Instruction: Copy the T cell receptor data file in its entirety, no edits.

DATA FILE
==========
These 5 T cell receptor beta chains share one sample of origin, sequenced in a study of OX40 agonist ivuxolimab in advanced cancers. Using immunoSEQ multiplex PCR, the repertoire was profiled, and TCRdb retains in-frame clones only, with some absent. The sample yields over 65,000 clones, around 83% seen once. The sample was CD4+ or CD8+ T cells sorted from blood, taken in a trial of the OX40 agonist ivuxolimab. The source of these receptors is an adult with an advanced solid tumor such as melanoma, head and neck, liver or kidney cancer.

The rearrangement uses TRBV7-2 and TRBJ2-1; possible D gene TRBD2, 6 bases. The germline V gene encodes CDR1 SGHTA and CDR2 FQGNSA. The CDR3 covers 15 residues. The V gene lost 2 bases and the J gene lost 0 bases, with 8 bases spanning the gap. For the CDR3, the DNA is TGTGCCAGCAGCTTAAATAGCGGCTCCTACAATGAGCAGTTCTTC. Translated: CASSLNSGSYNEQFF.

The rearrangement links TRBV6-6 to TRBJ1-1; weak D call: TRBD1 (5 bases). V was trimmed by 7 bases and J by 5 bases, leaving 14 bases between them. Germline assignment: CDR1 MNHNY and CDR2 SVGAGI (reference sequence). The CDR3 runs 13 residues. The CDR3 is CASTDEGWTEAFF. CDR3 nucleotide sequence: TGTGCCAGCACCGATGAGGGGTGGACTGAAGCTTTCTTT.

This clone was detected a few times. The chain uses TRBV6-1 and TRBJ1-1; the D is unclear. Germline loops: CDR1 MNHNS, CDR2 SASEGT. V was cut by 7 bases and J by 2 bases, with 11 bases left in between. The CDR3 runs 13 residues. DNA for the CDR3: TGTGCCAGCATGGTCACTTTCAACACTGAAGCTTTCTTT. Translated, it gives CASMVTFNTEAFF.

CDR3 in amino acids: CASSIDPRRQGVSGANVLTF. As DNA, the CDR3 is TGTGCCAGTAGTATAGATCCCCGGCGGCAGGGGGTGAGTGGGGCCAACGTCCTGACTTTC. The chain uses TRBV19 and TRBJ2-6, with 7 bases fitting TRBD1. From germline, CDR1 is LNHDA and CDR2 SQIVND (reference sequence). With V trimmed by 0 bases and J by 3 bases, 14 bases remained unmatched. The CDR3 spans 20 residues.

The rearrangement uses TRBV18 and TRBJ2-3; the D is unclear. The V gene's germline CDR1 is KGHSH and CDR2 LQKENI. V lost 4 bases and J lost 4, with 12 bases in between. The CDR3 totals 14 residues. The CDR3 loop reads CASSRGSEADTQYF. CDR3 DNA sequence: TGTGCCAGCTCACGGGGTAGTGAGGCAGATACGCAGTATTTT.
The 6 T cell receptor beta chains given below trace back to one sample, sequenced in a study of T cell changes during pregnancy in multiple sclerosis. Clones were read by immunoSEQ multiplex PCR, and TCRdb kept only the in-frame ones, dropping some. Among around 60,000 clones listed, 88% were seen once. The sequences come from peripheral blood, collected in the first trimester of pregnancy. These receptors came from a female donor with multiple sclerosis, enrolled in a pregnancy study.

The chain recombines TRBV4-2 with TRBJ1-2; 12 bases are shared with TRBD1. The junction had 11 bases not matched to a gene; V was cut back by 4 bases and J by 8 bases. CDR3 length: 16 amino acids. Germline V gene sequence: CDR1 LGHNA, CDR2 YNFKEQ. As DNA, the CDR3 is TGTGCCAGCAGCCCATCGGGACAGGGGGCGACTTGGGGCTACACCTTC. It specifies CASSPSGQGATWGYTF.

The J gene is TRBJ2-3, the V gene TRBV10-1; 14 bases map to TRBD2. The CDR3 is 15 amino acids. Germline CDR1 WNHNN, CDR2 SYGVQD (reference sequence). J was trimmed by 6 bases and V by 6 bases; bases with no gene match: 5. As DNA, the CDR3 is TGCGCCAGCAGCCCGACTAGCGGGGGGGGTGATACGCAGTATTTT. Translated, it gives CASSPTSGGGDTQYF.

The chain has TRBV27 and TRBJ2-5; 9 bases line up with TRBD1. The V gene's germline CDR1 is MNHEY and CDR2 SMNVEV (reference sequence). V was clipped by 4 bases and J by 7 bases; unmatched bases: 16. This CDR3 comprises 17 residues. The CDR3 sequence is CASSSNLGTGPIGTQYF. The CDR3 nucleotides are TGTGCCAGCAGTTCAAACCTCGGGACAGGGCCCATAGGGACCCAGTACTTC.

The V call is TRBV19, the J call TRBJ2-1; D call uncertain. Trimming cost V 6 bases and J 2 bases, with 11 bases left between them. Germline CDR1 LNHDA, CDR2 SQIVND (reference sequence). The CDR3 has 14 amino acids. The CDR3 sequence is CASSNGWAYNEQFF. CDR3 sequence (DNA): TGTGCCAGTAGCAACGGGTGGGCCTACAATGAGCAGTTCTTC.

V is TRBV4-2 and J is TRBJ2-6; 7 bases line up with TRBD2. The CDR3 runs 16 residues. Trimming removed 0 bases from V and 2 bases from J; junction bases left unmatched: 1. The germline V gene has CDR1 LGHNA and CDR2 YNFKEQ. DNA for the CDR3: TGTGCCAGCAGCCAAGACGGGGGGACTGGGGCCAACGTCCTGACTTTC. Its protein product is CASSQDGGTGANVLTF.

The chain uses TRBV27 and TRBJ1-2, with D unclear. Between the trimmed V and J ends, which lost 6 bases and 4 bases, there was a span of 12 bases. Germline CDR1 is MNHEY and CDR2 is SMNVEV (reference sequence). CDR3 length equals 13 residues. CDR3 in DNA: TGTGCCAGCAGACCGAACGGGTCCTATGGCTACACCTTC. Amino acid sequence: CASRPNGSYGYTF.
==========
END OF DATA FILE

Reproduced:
These 5 T cell receptor beta chains share one sample of origin, sequenced in a study of OX40 agonist ivuxolimab in advanced cancers. Using immunoSEQ multiplex PCR, the repertoire was profiled, and TCRdb retains in-frame clones only, with some absent. The sample yields over 65,000 clones, around 83% seen once. The sample was CD4+ or CD8+ T cells sorted from blood, taken in a trial of the OX40 agonist ivuxolimab. The source of these receptors is an adult with an advanced solid tumor such as melanoma, head and neck, liver or kidney cancer.

The rearrangement uses TRBV7-2 and TRBJ2-1; possible D gene TRBD2, 6 bases. The germline V gene encodes CDR1 SGHTA and CDR2 FQGNSA. The CDR3 covers 15 residues. The V gene lost 2 bases and the J gene lost 0 bases, with 8 bases spanning the gap. For the CDR3, the DNA is TGTGCCAGCAGCTTAAATAGCGGCTCCTACAATGAGCAGTTCTTC. Translated: CASSLNSGSYNEQFF.

The rearrangement links TRBV6-6 to TRBJ1-1; weak D call: TRBD1 (5 bases). V was trimmed by 7 bases and J by 5 bases, leaving 14 bases between them. Germline assignment: CDR1 MNHNY and CDR2 SVGAGI (reference sequence). The CDR3 runs 13 residues. The CDR3 is CASTDEGWTEAFF. CDR3 nucleotide sequence: TGTGCCAGCACCGATGAGGGGTGGACTGAAGCTTTCTTT.

This clone was detected a few times. The chain uses TRBV6-1 and TRBJ1-1; the D is unclear. Germline loops: CDR1 MNHNS, CDR2 SASEGT. V was cut by 7 bases and J by 2 bases, with 11 bases left in between. The CDR3 runs 13 residues. DNA for the CDR3: TGTGCCAGCATGGTCACTTTCAACACTGAAGCTTTCTTT. Translated, it gives CASMVTFNTEAFF.

CDR3 in amino acids: CASSIDPRRQGVSGANVLTF. As DNA, the CDR3 is TGTGCCAGTAGTATAGATCCCCGGCGGCAGGGGGTGAGTGGGGCCAACGTCCTGACTTTC. The chain uses TRBV19 and TRBJ2-6, with 7 bases fitting TRBD1. From germline, CDR1 is LNHDA and CDR2 SQIVND (reference sequence). With V trimmed by 0 bases and J by 3 bases, 14 bases remained unmatched. The CDR3 spans 20 residues.

The rearrangement uses TRBV18 and TRBJ2-3; the D is unclear. The V gene's germline CDR1 is KGHSH and CDR2 LQKENI. V lost 4 bases and J lost 4, with 12 bases in between. The CDR3 totals 14 residues. The CDR3 loop reads CASSRGSEADTQYF. CDR3 DNA sequence: TGTGCCAGCTCACGGGGTAGTGAGGCAGATACGCAGTATTTT.
The 6 T cell receptor beta chains given below trace back to one sample, sequenced in a study of T cell changes during pregnancy in multiple sclerosis. Clones were read by immunoSEQ multiplex PCR, and TCRdb kept only the in-frame ones, dropping some. Among around 60,000 clones listed, 88% were seen once. The sequences come from peripheral blood, collected in the first trimester of pregnancy. These receptors came from a female donor with multiple sclerosis, enrolled in a pregnancy study.

The chain recombines TRBV4-2 with TRBJ1-2; 12 bases are shared with TRBD1. The junction had 11 bases not matched to a gene; V was cut back by 4 bases and J by 8 bases. CDR3 length: 16 amino acids. Germline V gene sequence: CDR1 LGHNA, CDR2 YNFKEQ. As DNA, the CDR3 is TGTGCCAGCAGCCCATCGGGACAGGGGGCGACTTGGGGCTACACCTTC. It specifies CASSPSGQGATWGYTF.

The J gene is TRBJ2-3, the V gene TRBV10-1; 14 bases map to TRBD2. The CDR3 is 15 amino acids. Germline CDR1 WNHNN, CDR2 SYGVQD (reference sequence). J was trimmed by 6 bases and V by 6 bases; bases with no gene match: 5. As DNA, the CDR3 is TGCGCCAGCAGCCCGACTAGCGGGGGGGGTGATACGCAGTATTTT. Translated, it gives CASSPTSGGGDTQYF.

The chain has TRBV27 and TRBJ2-5; 9 bases line up with TRBD1. The V gene's germline CDR1 is MNHEY and CDR2 SMNVEV (reference sequence). V was clipped by 4 bases and J by 7 bases; unmatched bases: 16. This CDR3 comprises 17 residues. The CDR3 sequence is CASSSNLGTGPIGTQYF. The CDR3 nucleotides are TGTGCCAGCAGTTCAAACCTCGGGACAGGGCCCATAGGGACCCAGTACTTC.

The V call is TRBV19, the J call TRBJ2-1; D call uncertain. Trimming cost V 6 bases and J 2 bases, with 11 bases left between them. Germline CDR1 LNHDA, CDR2 SQIVND (reference sequence). The CDR3 has 14 amino acids. The CDR3 sequence is CASSNGWAYNEQFF. CDR3 sequence (DNA): TGTGCCAGTAGCAACGGGTGGGCCTACAATGAGCAGTTCTTC.

V is TRBV4-2 and J is TRBJ2-6; 7 bases line up with TRBD2. The CDR3 runs 16 residues. Trimming removed 0 bases from V and 2 bases from J; junction bases left unmatched: 1. The germline V gene has CDR1 LGHNA and CDR2 YNFKEQ. DNA for the CDR3: TGTGCCAGCAGCCAAGACGGGGGGACTGGGGCCAACGTCCTGACTTTC. Its protein product is CASSQDGGTGANVLTF.

The chain uses TRBV27 and TRBJ1-2, with D unclear. Between the trimmed V and J ends, which lost 6 bases and 4 bases, there was a span of 12 bases. Germline CDR1 is MNHEY and CDR2 is SMNVEV (reference sequence). CDR3 length equals 13 residues. CDR3 in DNA: TGTGCCAGCAGACCGAACGGGTCCTATGGCTACACCTTC. Amino acid sequence: CASRPNGSYGYTF.